More questions than answers

For the trustees of occupational pension schemes and the IGCs of insurance companies the issues are broadly the same, is it better for the members they represent to exercise their freedoms and move to good or is it better to stay put (the devil you know). They cannot advise their members other than to recommend Pension Wise

Pension Wise


Pension Wise cannot give advice and can only recommend taking financial advice. So the Bind extends beyond the individual and the adviser and encompasses employers and trustees, Pension Wise and ultimately the people who set these Pension Freedoms up.

For all the talk of “second line of defence” there is no obvious answer to the question “is it worth it”. In this, as in so much else, only leadership will see us through.


Call to action


I hope that  you will feel you would like to be involved, whether as a member, employer,trustee, regulator or advisor. If so, please drop me a line on henry.h.tapper@firstactuarial.co.uk. I already have many such emails (thanks to all who wrote this week).

I promise to run with this till I can pass the baton to someone or some people better fitted to taking it on.


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A code of good practice for transfer advice?


lauren-characterWe are rubbish at financial risk and we know it. We take decisions on financial matters with as much confidence as betting on the horses and if our horse falls at the first we blame everyone but ourselves!

Small wonder that many financial advisers look to de-risking their businesses as discretionary fund managers or their agents. Exposure to something going wrong is limited and payment is certain.

At the other end of the risk spectrum are advisers helping people with the really difficult choices that surround guarantees.

I spent some of yesterday with Phil Young who manages a compliance service for financial advisers known as 360. We talked about the need people have to understand the risk within their “guaranteed” products and how little we explain what the market calls “credit risk”, the risk of guarantees being broken.

Phil is very smart about priorities and taught me something that I once knew and have since forgotten. Good advisers understand people’s objectives, I’d go further and the best advisers get their clients to understand their objectives. What a client wants and needs are of course different things and part of the job of a financial adviser is to help people prioritise their needs, often deferring immediate gratification and insuring against future peril.

The degree of certainty needed to achieve long term goals varies from person to person, some can afford to take risk and some like to take risk and some are risk averse to the extent that risk can physically make them sick. So financial objectives involve understanding what can realistically be expected from the structuring of retirement savings.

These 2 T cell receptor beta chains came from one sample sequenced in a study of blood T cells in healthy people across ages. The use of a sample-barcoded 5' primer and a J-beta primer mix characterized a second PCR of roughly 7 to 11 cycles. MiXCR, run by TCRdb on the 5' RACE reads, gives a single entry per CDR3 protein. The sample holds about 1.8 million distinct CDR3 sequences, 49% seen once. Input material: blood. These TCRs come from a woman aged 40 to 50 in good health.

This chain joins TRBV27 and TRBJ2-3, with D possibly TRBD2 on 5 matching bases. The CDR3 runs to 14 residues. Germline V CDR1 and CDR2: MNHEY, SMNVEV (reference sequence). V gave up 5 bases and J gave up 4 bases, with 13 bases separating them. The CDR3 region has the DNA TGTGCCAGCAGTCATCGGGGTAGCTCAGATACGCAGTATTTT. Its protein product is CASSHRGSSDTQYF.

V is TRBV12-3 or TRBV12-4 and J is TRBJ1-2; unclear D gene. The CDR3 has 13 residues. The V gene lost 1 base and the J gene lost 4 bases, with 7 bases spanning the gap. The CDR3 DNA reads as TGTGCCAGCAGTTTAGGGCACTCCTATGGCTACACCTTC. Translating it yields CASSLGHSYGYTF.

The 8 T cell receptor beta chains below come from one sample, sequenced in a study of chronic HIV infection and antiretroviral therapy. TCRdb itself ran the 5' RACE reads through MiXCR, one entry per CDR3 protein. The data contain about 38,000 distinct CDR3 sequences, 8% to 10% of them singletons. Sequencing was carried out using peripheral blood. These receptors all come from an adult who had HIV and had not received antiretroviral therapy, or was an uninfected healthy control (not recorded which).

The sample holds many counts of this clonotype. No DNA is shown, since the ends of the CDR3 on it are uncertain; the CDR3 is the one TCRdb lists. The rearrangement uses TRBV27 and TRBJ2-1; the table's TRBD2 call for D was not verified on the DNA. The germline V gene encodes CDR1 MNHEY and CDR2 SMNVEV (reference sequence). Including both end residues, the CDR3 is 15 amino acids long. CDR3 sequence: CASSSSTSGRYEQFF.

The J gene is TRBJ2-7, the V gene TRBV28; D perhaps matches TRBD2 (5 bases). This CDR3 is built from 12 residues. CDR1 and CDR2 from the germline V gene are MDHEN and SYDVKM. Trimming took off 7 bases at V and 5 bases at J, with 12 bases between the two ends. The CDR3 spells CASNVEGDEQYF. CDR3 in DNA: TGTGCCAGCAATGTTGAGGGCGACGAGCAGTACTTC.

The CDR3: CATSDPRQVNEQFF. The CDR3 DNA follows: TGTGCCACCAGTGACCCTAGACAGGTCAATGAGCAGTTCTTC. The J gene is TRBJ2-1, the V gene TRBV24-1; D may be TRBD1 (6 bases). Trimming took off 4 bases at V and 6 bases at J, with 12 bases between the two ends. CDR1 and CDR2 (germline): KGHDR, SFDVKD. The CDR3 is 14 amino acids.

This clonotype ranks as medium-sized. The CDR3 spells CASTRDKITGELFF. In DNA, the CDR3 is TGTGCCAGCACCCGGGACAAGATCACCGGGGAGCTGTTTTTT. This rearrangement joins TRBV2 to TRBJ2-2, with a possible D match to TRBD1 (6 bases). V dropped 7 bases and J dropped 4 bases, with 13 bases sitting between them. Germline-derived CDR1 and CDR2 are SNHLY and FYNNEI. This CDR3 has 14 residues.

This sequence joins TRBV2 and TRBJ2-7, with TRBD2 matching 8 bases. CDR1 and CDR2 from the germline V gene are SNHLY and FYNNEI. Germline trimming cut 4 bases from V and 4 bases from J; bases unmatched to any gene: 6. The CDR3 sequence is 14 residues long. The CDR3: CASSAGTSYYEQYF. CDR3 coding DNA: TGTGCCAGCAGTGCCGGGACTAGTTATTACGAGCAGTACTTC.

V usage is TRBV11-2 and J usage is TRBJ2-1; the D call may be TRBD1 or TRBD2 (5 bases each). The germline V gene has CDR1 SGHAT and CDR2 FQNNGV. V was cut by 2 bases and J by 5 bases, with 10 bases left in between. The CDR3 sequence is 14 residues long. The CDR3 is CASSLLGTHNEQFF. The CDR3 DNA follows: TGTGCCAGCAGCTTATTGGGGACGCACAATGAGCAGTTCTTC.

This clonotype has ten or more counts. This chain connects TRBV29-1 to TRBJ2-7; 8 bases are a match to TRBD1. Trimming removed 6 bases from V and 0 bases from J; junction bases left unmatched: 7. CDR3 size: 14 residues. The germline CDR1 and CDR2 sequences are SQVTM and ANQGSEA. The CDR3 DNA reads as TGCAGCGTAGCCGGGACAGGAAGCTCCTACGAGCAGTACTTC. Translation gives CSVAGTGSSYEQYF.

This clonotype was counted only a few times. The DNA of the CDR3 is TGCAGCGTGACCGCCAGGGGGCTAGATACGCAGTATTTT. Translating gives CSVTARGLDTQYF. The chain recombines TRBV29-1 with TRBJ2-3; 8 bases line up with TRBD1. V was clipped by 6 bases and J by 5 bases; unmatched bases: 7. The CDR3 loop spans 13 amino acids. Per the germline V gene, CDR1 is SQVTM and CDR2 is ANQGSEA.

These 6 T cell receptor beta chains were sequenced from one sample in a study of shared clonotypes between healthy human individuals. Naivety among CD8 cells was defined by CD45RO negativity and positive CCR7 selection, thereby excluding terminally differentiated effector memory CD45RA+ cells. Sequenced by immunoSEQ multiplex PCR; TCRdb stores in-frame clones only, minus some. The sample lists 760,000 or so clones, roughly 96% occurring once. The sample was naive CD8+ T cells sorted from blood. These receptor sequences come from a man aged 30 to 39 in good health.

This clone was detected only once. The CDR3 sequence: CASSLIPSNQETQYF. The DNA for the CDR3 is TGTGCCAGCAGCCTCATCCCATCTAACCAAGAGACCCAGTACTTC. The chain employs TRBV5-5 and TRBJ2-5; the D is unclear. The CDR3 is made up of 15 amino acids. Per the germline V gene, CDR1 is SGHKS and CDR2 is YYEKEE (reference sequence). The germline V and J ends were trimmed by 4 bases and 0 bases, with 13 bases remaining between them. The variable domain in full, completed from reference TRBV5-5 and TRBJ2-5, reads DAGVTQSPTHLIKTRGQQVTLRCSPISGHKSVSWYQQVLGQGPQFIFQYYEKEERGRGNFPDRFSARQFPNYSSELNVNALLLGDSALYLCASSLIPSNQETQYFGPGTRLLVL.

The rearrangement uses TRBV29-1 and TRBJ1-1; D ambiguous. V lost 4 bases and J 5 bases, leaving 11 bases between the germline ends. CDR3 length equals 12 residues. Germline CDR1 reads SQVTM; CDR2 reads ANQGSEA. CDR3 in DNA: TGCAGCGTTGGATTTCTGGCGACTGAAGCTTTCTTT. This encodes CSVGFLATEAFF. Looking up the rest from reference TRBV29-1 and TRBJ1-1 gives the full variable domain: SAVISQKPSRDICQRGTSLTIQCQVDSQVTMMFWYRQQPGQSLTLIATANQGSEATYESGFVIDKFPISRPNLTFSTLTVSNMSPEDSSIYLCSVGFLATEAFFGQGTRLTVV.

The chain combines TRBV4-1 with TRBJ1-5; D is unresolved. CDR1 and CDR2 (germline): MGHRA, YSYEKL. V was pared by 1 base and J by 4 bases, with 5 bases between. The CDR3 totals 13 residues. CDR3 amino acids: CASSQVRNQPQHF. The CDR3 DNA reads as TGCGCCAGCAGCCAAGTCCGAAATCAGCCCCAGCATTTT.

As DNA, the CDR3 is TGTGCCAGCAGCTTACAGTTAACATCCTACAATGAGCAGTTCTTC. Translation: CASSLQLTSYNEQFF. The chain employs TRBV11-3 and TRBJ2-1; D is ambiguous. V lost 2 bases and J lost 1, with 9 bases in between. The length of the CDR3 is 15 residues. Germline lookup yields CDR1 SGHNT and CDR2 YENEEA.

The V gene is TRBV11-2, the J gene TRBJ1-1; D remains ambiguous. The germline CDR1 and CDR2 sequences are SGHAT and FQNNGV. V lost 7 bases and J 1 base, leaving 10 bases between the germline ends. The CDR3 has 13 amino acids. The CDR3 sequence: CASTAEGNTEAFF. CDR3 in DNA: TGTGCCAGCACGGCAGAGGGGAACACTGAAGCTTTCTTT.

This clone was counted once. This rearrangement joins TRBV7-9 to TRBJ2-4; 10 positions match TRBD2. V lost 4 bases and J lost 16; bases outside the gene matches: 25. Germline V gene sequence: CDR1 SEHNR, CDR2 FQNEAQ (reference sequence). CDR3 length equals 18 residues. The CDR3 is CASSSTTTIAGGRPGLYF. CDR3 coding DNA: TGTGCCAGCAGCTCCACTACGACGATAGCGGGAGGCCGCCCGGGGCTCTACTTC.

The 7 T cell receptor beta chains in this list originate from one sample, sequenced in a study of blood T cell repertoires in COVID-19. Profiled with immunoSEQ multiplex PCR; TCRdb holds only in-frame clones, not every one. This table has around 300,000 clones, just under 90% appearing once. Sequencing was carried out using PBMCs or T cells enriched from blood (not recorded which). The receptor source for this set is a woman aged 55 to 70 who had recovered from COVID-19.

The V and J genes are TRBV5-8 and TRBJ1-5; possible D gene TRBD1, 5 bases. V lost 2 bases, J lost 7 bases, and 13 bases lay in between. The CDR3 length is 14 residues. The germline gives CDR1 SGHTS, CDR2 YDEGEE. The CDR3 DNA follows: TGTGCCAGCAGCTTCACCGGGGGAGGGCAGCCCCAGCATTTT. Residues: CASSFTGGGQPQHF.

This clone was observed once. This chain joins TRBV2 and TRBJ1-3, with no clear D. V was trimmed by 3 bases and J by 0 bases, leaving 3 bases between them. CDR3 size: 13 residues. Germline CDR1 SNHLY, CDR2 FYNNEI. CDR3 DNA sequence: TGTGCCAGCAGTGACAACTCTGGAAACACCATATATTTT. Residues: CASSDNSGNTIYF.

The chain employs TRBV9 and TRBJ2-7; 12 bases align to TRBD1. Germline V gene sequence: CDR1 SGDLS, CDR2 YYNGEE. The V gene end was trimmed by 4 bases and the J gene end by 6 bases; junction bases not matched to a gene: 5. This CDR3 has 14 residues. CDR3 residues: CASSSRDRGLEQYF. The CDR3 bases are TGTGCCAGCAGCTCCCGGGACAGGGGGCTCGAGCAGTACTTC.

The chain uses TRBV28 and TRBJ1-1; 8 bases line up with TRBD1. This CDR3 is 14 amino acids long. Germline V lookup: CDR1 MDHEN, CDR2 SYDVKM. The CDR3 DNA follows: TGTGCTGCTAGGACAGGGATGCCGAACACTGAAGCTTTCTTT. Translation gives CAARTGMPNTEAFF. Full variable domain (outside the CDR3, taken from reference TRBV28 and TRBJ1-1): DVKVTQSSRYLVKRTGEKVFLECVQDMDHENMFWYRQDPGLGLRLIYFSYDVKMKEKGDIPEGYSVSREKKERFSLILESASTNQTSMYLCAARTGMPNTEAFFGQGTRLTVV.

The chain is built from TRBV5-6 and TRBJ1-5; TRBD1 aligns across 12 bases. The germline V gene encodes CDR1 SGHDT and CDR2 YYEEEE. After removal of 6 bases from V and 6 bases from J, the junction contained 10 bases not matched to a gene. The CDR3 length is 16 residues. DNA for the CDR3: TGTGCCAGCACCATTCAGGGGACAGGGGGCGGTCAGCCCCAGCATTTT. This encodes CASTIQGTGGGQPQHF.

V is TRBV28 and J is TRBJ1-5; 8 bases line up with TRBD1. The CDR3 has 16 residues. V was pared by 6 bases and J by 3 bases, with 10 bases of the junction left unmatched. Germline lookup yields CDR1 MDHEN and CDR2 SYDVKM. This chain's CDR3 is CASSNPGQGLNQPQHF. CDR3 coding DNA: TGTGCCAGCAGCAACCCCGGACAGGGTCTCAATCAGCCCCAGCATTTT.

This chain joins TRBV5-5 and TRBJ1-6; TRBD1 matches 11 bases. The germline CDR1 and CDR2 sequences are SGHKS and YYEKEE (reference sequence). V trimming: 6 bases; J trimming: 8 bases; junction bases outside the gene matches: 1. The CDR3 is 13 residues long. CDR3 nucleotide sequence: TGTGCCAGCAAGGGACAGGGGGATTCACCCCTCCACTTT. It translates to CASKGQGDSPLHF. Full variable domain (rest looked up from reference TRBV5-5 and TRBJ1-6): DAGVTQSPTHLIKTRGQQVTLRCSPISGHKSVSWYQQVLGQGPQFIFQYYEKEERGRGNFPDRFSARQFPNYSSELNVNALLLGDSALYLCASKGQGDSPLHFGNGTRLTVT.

It is clear that most people want a replacement income in retirement , but it is not certain they want that income to be guaranteed. If the income is guaranteed, how good is that guarantee. In yesterday’s blog I looked at ways of incorporating risk analysis to get a simple measure for how likely a pension fund was to meet its obligations, make every payment to you as agreed.

If someone’s financial objectives are top of the ladder in considering “what to do” about planning retirement income, risk must be second.

A simple yes/no/maybe answer using a transfer value analysis system which does not take into account someone’s objectives and a total understanding of risk, is an insufficient basis on which to take a decision.

And yet much analysis we see focus on finger in the air projections which rely heavily on fund recommendations. The reliance on silver bullets from fund picking is a subtle risk transfer from the adviser to the fund manager and beyond that to markets.

Similarly a simple yes/no/maybe answer using a transfer value analysis system is

One learned actuarial friend explained the reason for active funds was to give trustees someone to blame when he screwed up. Blaming fund managers for not meeting the targets set by actuaries or advisers is second only to the old chestnut “irrational markets”.

To return to my racing analogy, and we are only weeks from Cheltenham, when a horse falls, blame the jockey, the trainer even the horse, but never blame yourself for backing it!

I want to see more advisers advising people about their objectives and the risks they are taking meeting them, whether those risks are not saving, or insuring or simply taking too much or too little risk in their investments , for their risk appetite.

Phil and I agreed to work to a common goal to make this happen in one area of the market we see as particularly in need of improvement, the provision of advice to people on whether to exchange defined benefit pension rights for rights that could be more secure (annuities or state pension ) or less secure, drawdown- or thinking ahead – CDC.

We didn’t have a silver bullet but we discussed the work of Princess Margaret Snowden OBE and what she has done to create a code for benefit consultants managing enhanced transfer projects; we agreed that what is needed is a code of conduct within which advisers can advise with a degree of certainty and without the risk of regulatory or client litigation.

Fundamental to our conversation was our agreement that what is good for a client must be good for an adviser- not the other way round.